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Alzheimer's Disease

Why Choose Florida Hospital?

Alzheimer’s disease is an irreversible form of dementia that affects memory, thought and behavior and becomes progressively worse. Each year, many people with loved ones suffering from this debilitating disorder find answers and support at the Florida Hospital Neuroscience Institute. These neurological professionals utilize medical science’s most advanced diagnostic and treatment technology. With care and compassion, they develop the best management program for the patient and offer solutions to overcome the challenges faced by caregivers. People experiencing symptoms of Alzheimer’s disease, and those who observe them in loved ones, are encouraged to consult the specialists at the Florida Hospital Neuroscience Institute as soon as possible.

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The National Institute of Neurological Disorders and Stroke define Alzheimer’s disease (AD) as a progressive neurodegenerative disease. It occurs when brain cells die, and often manifests as confusion, impaired memory and thinking, personality changes and other behavioral problems.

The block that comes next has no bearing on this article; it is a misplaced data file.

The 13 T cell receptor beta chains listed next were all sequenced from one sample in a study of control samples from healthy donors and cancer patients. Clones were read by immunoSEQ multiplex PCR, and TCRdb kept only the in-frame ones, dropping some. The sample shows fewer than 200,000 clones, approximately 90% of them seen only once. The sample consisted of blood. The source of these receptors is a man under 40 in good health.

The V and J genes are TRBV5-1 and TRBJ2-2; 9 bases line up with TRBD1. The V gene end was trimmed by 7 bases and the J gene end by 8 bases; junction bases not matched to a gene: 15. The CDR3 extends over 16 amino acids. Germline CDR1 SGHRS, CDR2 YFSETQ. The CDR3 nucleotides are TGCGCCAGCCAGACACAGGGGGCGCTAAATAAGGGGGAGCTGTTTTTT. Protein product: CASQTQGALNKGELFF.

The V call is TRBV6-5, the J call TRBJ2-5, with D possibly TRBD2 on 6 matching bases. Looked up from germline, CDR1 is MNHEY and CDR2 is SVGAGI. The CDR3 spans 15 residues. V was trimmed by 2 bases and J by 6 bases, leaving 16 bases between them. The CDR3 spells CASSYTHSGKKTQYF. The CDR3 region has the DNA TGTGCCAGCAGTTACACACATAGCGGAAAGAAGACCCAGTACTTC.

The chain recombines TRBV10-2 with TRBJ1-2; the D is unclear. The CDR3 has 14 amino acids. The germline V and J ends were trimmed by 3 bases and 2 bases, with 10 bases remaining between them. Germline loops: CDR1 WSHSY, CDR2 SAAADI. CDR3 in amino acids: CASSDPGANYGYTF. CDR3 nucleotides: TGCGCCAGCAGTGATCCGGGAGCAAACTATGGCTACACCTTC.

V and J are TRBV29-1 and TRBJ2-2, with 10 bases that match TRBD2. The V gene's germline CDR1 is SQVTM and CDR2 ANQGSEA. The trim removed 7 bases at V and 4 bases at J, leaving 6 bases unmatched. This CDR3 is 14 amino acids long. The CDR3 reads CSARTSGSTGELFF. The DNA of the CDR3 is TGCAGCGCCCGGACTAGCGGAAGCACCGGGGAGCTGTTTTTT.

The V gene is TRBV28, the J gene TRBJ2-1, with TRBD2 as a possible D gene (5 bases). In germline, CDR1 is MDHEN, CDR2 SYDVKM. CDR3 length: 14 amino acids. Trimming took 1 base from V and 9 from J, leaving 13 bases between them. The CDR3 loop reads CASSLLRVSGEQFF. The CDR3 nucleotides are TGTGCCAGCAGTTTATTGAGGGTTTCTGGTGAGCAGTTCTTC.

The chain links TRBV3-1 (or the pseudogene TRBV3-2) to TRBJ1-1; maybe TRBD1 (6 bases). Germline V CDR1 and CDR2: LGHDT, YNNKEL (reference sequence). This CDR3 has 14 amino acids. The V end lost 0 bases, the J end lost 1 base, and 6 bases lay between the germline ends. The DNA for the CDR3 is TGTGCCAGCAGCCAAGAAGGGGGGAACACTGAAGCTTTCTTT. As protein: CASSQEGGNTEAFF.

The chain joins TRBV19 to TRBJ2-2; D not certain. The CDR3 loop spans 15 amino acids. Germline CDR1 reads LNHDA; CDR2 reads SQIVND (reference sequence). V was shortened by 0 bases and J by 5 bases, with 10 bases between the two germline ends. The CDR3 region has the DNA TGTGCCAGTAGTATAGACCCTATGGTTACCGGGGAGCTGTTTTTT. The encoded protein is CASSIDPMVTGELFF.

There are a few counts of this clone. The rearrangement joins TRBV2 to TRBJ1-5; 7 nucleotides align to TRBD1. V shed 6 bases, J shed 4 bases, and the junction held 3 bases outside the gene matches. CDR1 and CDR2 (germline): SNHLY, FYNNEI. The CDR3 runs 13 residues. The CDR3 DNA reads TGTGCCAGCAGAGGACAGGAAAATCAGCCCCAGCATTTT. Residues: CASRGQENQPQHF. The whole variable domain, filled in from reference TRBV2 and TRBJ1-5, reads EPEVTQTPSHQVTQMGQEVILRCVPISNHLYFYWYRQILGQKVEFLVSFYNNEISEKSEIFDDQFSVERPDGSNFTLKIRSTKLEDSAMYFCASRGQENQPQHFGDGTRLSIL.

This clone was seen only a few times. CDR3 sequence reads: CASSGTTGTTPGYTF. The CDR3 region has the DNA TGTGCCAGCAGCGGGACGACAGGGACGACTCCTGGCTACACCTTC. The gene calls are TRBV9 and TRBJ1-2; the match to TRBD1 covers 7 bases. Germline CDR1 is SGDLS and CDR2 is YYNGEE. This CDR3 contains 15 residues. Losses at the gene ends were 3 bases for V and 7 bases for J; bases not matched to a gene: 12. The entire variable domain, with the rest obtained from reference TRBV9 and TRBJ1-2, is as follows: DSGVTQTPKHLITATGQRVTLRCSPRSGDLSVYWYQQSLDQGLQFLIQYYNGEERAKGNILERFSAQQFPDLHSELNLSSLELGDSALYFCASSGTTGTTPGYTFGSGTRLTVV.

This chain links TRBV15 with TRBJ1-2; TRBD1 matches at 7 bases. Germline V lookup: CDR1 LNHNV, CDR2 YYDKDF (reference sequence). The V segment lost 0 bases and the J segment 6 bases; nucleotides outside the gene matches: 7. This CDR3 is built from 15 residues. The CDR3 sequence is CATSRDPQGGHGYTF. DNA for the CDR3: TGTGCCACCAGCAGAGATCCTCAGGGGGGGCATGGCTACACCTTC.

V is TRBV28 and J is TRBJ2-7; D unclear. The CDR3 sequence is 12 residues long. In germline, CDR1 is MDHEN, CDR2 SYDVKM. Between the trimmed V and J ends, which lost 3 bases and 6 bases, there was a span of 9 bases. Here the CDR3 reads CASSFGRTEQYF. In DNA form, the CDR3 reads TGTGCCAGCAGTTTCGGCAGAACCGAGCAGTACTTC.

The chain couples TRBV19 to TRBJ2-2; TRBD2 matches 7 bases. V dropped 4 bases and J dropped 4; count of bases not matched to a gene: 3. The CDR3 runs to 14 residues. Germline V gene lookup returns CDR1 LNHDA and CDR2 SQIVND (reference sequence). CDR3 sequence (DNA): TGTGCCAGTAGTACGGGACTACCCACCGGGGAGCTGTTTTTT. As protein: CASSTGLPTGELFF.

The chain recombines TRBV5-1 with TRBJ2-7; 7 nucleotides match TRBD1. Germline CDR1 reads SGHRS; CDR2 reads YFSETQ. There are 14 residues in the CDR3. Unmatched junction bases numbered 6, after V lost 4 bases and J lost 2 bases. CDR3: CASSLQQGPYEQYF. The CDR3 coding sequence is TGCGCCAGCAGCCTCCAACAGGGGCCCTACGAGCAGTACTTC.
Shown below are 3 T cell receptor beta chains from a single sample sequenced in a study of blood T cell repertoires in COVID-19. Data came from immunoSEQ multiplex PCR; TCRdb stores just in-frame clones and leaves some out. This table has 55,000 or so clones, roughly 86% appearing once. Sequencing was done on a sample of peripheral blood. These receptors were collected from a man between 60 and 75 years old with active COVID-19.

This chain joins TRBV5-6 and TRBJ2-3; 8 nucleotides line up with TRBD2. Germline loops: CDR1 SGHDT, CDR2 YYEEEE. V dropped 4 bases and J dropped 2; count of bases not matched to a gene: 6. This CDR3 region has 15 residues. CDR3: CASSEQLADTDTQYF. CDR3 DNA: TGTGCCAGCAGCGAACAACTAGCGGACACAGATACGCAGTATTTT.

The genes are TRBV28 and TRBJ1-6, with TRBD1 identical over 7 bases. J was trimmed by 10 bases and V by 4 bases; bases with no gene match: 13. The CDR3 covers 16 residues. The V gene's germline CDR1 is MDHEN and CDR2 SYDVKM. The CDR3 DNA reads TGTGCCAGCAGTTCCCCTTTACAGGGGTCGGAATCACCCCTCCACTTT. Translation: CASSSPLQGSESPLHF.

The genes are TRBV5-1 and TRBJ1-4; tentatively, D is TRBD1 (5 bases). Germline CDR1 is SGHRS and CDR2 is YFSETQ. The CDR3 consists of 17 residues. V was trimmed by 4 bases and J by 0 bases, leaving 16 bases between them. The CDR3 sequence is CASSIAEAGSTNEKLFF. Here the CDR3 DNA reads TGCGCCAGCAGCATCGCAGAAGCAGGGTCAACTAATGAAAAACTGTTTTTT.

Dr. Alois Alzheimer, a German physician, first identified AD in 1906. At the time, it was thought to be rare, but today is ranked as the most common form of dementia, a disorder characterized by deteriorating mental capabilities. The Alzheimer’s Association estimates that various forms of dementia, including Alzheimer’s disease, affect over 5 million people older than 65. Early-onset AD affects another 200,000 to 500,000 people under age 65. Even though Alzheimer’s more commonly affects older people, it is not part of the normal aging process.

The progression of Alzheimer’s varies between individuals. Patients often die earlier than they normally might, but sometimes they live 20 years after being diagnosed. The last stage of the disease may take from months to years as the patient becomes completely disabled. Organ failures and respiratory infections are the most common forms of death from AD.

While there is no cure for Alzheimer’s disease, early diagnosis may lead to therapies that more effectively manage the condition such as physical exercise, proper nutrition, social activity and staying mentally active. Care and regular monitoring by a physician and support for the caregiver are critical to helping people deal with AD.

Locations for Alzheimer's Disease